Observations of life by author and poet Charles L. Chatmon
It’s been a while since the last entry and I wanted to give you an update on what’s been going on so far.
No major news, just taking time off the blog, working and keeping middle and high school students in line (smile). Moves are being made to speed up the publication of #StormOverSC, aka Storm Over South Central, the latest book coming out in 2017. I will have other e-books and print books planned for the future so you should expect them coming soon.
I should have Storm on the website within the next month, just in time for holiday pre-orders and snippets to share. If not, then it will be on the site eventually. I’m learning that things go at their own pace, and this project is one of them.
Meanwhile, let me share a picture of my usual day after work. This is me driving from one school (In my civilian life, I’m a substitute teacher, pray for me) and the ‘mean’ face stays constant after a long and hot day. Hopefully the temperature won't be as hot for the weekend.
Until the next time, enjoy yourselves and more news to come, along with more Thoughts.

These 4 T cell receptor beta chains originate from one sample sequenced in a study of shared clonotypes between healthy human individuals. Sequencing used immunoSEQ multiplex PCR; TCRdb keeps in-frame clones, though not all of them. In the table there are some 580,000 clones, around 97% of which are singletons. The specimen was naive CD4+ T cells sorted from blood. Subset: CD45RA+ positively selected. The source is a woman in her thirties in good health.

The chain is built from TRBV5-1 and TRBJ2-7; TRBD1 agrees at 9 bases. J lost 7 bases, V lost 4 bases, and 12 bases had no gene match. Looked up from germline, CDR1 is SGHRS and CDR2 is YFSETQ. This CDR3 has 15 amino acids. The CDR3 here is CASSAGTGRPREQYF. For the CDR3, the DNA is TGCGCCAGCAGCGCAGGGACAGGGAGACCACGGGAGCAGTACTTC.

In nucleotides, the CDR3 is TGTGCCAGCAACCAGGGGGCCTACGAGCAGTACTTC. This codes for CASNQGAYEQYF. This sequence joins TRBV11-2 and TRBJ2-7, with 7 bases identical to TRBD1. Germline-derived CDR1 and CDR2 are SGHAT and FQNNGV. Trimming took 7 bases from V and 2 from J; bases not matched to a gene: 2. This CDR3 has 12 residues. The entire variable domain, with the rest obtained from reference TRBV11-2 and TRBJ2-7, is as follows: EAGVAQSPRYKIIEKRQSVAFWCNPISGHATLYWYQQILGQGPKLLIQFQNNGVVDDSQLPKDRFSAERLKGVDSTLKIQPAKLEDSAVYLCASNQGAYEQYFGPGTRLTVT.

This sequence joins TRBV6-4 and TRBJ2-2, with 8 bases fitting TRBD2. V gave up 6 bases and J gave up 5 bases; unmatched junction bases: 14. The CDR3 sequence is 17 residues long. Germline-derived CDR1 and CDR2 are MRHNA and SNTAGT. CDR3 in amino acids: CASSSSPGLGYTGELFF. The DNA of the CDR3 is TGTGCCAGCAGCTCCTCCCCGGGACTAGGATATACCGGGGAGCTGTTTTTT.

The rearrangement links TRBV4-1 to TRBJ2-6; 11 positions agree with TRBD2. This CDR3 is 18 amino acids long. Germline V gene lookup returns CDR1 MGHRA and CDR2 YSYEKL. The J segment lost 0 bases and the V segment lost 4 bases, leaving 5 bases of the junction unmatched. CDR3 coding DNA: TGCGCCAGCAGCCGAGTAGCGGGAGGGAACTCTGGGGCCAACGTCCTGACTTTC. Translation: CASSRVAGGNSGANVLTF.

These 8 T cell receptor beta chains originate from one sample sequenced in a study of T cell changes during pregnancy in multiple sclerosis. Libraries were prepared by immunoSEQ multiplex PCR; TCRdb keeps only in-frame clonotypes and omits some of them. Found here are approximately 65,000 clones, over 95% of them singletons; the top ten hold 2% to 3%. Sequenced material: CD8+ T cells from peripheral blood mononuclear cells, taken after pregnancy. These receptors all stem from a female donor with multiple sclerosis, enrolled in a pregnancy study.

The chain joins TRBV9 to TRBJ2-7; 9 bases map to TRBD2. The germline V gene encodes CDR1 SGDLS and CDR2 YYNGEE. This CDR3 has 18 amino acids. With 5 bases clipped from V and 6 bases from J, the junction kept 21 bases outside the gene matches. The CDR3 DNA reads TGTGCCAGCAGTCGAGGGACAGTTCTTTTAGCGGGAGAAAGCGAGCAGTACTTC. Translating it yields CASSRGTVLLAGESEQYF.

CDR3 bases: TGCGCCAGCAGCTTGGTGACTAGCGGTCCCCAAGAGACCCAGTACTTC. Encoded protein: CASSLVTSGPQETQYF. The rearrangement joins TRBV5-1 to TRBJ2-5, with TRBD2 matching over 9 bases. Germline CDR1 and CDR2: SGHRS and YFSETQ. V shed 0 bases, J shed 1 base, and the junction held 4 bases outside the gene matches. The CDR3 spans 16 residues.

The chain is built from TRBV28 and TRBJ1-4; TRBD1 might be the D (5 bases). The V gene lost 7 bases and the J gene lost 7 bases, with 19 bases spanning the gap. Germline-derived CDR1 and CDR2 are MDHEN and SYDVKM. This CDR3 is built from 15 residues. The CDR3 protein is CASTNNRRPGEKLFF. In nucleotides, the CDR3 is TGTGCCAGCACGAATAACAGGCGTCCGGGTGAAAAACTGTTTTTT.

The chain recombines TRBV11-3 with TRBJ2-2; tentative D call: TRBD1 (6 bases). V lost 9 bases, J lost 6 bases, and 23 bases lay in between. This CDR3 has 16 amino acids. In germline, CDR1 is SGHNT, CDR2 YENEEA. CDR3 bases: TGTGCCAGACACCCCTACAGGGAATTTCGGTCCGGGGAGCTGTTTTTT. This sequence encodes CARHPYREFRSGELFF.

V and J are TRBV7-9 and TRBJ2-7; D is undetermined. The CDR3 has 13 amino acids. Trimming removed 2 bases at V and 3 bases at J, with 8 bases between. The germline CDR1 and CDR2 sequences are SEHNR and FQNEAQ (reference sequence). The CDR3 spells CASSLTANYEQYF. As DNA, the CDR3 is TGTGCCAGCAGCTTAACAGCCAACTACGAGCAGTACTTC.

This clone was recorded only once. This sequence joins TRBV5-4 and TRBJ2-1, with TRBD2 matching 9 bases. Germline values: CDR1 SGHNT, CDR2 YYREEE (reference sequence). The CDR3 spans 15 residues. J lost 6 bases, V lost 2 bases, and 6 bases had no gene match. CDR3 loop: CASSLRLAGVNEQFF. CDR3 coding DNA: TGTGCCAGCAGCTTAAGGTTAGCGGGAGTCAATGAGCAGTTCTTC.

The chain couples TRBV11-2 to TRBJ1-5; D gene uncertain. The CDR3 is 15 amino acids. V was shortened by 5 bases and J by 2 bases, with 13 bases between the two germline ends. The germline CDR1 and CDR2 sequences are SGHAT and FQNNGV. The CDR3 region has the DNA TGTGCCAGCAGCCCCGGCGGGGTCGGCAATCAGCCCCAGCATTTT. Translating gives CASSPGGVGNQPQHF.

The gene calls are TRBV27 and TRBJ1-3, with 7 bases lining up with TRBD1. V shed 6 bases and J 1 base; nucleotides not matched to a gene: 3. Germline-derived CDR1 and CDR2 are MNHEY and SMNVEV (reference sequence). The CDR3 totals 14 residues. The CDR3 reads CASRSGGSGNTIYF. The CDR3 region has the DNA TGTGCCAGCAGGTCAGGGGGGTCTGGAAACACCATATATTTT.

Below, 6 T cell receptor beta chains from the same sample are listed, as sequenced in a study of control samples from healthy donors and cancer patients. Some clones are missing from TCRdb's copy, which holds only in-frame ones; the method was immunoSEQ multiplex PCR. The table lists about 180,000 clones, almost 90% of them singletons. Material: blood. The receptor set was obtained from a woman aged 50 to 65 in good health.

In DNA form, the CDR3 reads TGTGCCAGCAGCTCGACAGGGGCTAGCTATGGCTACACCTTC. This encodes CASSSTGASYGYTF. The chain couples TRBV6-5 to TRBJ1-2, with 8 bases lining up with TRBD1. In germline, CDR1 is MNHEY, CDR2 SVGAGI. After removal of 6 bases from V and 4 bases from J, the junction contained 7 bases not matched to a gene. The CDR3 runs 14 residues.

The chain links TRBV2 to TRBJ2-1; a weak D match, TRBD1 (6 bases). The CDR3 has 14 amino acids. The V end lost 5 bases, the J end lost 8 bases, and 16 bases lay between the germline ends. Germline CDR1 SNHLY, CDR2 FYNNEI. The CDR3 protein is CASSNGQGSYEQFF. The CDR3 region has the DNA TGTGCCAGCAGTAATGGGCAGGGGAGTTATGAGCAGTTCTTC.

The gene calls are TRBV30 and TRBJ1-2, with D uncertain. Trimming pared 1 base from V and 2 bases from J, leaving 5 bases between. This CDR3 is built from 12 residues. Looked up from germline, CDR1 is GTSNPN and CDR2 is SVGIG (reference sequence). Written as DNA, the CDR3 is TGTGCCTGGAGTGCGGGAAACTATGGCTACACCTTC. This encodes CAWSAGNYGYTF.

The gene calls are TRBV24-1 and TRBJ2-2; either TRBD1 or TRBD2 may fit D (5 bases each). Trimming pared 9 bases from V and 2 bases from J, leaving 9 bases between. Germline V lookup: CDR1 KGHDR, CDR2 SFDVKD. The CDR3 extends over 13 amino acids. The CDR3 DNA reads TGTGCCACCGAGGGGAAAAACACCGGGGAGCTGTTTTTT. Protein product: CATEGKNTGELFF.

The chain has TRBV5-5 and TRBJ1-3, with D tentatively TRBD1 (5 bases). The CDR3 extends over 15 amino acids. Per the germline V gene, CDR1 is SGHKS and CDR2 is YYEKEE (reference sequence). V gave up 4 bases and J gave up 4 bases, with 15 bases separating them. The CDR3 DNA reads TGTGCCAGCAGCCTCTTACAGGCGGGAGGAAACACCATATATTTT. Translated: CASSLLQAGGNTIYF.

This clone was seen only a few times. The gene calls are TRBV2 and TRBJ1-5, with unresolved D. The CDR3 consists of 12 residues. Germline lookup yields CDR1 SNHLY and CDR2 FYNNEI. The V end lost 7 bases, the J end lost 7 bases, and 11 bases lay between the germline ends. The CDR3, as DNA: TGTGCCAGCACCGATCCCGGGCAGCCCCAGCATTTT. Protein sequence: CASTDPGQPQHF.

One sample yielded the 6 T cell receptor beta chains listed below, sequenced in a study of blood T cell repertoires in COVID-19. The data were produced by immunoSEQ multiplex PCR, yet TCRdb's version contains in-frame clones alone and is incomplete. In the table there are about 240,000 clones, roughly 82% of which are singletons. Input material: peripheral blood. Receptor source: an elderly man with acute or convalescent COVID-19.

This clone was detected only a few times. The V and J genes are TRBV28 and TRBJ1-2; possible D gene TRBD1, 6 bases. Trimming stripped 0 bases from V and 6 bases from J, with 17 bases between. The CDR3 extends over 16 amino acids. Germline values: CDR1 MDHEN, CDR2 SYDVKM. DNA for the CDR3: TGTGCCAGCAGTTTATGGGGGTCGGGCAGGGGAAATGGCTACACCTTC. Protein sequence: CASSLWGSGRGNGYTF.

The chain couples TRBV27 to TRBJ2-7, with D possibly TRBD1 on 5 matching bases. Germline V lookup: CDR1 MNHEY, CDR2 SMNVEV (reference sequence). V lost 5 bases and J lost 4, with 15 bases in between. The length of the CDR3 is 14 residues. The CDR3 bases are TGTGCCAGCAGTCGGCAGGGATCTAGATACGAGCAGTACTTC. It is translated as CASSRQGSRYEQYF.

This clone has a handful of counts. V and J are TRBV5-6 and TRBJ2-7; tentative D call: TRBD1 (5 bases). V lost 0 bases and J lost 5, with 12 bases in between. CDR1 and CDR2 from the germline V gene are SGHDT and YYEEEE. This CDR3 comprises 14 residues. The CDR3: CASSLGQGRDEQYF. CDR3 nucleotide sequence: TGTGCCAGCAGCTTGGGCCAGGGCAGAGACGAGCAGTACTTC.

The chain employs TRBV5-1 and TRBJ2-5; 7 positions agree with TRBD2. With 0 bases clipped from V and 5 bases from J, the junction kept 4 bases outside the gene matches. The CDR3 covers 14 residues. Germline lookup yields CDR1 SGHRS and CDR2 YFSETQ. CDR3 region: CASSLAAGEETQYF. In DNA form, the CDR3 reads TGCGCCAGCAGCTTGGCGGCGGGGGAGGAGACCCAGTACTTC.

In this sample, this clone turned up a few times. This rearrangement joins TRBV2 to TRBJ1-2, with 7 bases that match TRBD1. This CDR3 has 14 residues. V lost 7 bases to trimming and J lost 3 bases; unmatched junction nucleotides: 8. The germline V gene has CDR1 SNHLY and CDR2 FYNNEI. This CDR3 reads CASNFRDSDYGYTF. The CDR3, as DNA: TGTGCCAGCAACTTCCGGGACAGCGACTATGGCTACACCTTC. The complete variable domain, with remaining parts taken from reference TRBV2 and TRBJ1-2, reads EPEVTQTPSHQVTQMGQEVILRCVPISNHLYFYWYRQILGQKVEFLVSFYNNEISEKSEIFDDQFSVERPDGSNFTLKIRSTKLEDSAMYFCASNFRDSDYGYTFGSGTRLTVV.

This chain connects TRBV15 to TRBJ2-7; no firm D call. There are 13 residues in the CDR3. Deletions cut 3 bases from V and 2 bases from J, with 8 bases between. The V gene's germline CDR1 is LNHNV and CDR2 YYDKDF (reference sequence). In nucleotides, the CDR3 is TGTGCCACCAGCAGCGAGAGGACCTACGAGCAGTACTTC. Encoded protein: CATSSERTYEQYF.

(Keep in touch with me on social media. Links to the right ---------->)
Ten years ago this day, I accepted the position of becoming executive director of the L.A. Black Book Expo. I accepted based on the fact I didn’t want the event to ‘fade away’. I can say the experience was worth it as I met a lot of authors, plus a few people I’d never thought I would know personally. I’m also proud of the fact we did our best to encourage literacy in the city of Los Angeles, as well as exposing the public to new, up-and-coming authors who deserved the spotlight.
As for the problems that ensued along the way? They’re going to happen every time you run an expo or festival of some kind, and we had our share. I can say that everyone who volunteered (because it was mostly run by volunteers) put their heart, soul and resources into LABBX (LABBE) and their efforts were and still are, very much appreciated. I can’t say enough how much they worked for this cause, even though the process was less than smooth at times.